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Literature Study GuidesAnna KareninaPart 4 Chapters 16 20 Summary

Anna Karenina | Study Guide

Leo Tolstoy

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Anna Karenina | Part 4, Chapters 16–20 | Summary



In Chapter 16, Kitty tells Levin she always loved him, although she had been infatuated, and asks if he can really forgive her. He also needs forgiveness, however, for his lack of belief and previous sexual liaisons. During the engagement period, Levin gives Kitty his diaries to read; she weeps over his sexual exploits while he was a bachelor but forgives him.

Meanwhile, Karenin gets a telegram in Chapter 17 informing him that his professional rival Stremov has been promoted to the position that Karenin desired. Anna has also sent a message asking him to come at once because she is dying. Karenin admits to himself that he wishes for her death, because it will resolve his dilemma. When he gets home, he learns his wife has given birth to a child. Vronsky is at the house weeping. Anna, partially delirious, tells Karenin "there is another woman in me, I'm afraid of her – she fell in love with that man, and I wanted to hate you." She then begs for forgiveness. Karenin struggles with his feelings and enters "a blissful state of soul, which suddenly gave him a new, previously unknown happiness." Anna calls Vronsky in and makes Karenin uncover Vronsky's face and grant him forgiveness also. Later, he tells Vronsky, "You may trample me in the mud, make me the laughing-stock of society, I will not abandon her, I will never say a word of reproach to you ... I must be with her and I will be."

In Chapter 18, Vronsky feels a mixture of complex emotions after he leaves Karenin. Vronsky now sees himself as despicable, while the formerly pathetic figure of the cuckolded husband appears elevated in his magnanimity. He is also distressed because his passion for Anna has been reignited. When Vronsky gets home, his obsessive thoughts overwhelm him and he shoots himself.

By Chapter 19, two months pass and Anna is recovering, although relations with her husband are strained. Karenin also feels like people are expecting something of him and at the same time feel "concealed joy" for his troubles. Princess Tverskoy comes to urge Anna to say goodbye to Vronsky—who has recovered from his gunshot wound and is leaving town—but Anna says no. Later, Karenin addresses Anna intimately, reiterating that Vronsky need not come, and she gets annoyed. Anna feels repulsed by her husband, and "[s]he now wished for only one thing – to be rid of his hateful presence." He thinks that both his wife and society are "demanding something of him," although he does not know what. He also "knew ... that everything was against him and that he would not be allowed to do what now seemed to him so natural and good, but would be forced to do what was bad but seemed to them the proper thing."


Kitty's confession that she was infatuated means that she was sexually attracted to Vronsky and dazzled by his aristocratic standing, and Levin wisely allows her this temporary deviation. Similarly, Kitty accepts the base part of Levin, revealed in his diaries, who pursued uncommitted sex. Both revelations demonstrate a unique artistic ability to show characters who have many facets, often contradictory. For example, Karenin tells Kitty he hates Anna, and then he runs back to Petersburg as soon as she sends for him. At first, he feels a sense of obligation and fears that people will reproach him if he does not. But when she softens toward him and begs his forgiveness, he opens his heart to her suffering and easily reclaims his love for her. He has a moment of transcendence in which he experiences pure compassion and true forgiveness. He recommits to his wife and vows to stay with her. Suddenly, he no longer cares about what society will think, and he tells Vronsky he can do what he likes, but he will not abandon Anna. Similarly, when Anna thinks she is dying, she acknowledges that there are two women inside of her—one that ran to Vronsky and one that acknowledges her connection to Karenin.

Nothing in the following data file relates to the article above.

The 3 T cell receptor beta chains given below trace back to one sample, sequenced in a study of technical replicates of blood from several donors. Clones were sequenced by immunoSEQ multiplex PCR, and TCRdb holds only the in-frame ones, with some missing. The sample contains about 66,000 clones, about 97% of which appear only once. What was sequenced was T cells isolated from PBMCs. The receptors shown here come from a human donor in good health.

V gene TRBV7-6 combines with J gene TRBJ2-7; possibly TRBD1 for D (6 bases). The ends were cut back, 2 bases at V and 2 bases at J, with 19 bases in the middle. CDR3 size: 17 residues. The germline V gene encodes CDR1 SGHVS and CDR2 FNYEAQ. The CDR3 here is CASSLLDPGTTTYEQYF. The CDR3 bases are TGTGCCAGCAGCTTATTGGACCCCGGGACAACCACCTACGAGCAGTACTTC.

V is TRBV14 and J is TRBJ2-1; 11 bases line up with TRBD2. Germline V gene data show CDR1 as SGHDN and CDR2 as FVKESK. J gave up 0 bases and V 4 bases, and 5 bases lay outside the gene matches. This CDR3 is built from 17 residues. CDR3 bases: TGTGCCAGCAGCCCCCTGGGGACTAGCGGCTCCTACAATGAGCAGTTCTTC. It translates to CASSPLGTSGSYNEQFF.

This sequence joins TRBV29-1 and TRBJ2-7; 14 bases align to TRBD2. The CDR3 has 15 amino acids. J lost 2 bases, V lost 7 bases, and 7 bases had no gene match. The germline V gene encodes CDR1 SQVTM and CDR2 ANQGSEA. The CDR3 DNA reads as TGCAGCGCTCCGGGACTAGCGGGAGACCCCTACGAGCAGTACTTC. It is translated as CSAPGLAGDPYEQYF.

Vronsky is devastated by Anna's illness. She is suffering from childbed fever, also called puerperal fever, which was an infection in some part of the reproductive system women often experienced after giving birth. Women often died from puerperal fever, and Vronsky's love for Anna has been revived now that he is in danger of losing her. He also feels extreme humiliation, especially because he feels himself so guilty and unworthy before Anna's husband, whom he previously thought of as being superfluous. Karenin's compassion elevates him, and suddenly Vronsky sees the wrongness of his trespass on a marriage.

Anna was perfectly willing to beg forgiveness on her deathbed, but once she is feeling better, all her old feelings surface. Now she is even more repulsed by her husband, seeing his refusal to punish her as another sign of his weakness. Moreover, he still has hope that they can be a couple again, but she cannot go back to what for her is a loveless marriage with little warmth and no passion. Karenin cannot give her the kind of love she needs, and although he has significantly changed, she does not want to give him a second chance.

Karenin understands that his wife is irritated by his presence and still wants to do what will make her happy. He notices that his society friends, especially the women, look at him with a "barely concealed joy," or schadenfreude—pleasure in the suffering of others. Karenin has a high position in the government and is well respected, and people like nothing better than to watch a great man fall. He feels that people want him to do something that may satisfy the petty accounting system demanded by the social structure, but that will not be the right thing to do as a Christian and a human being.

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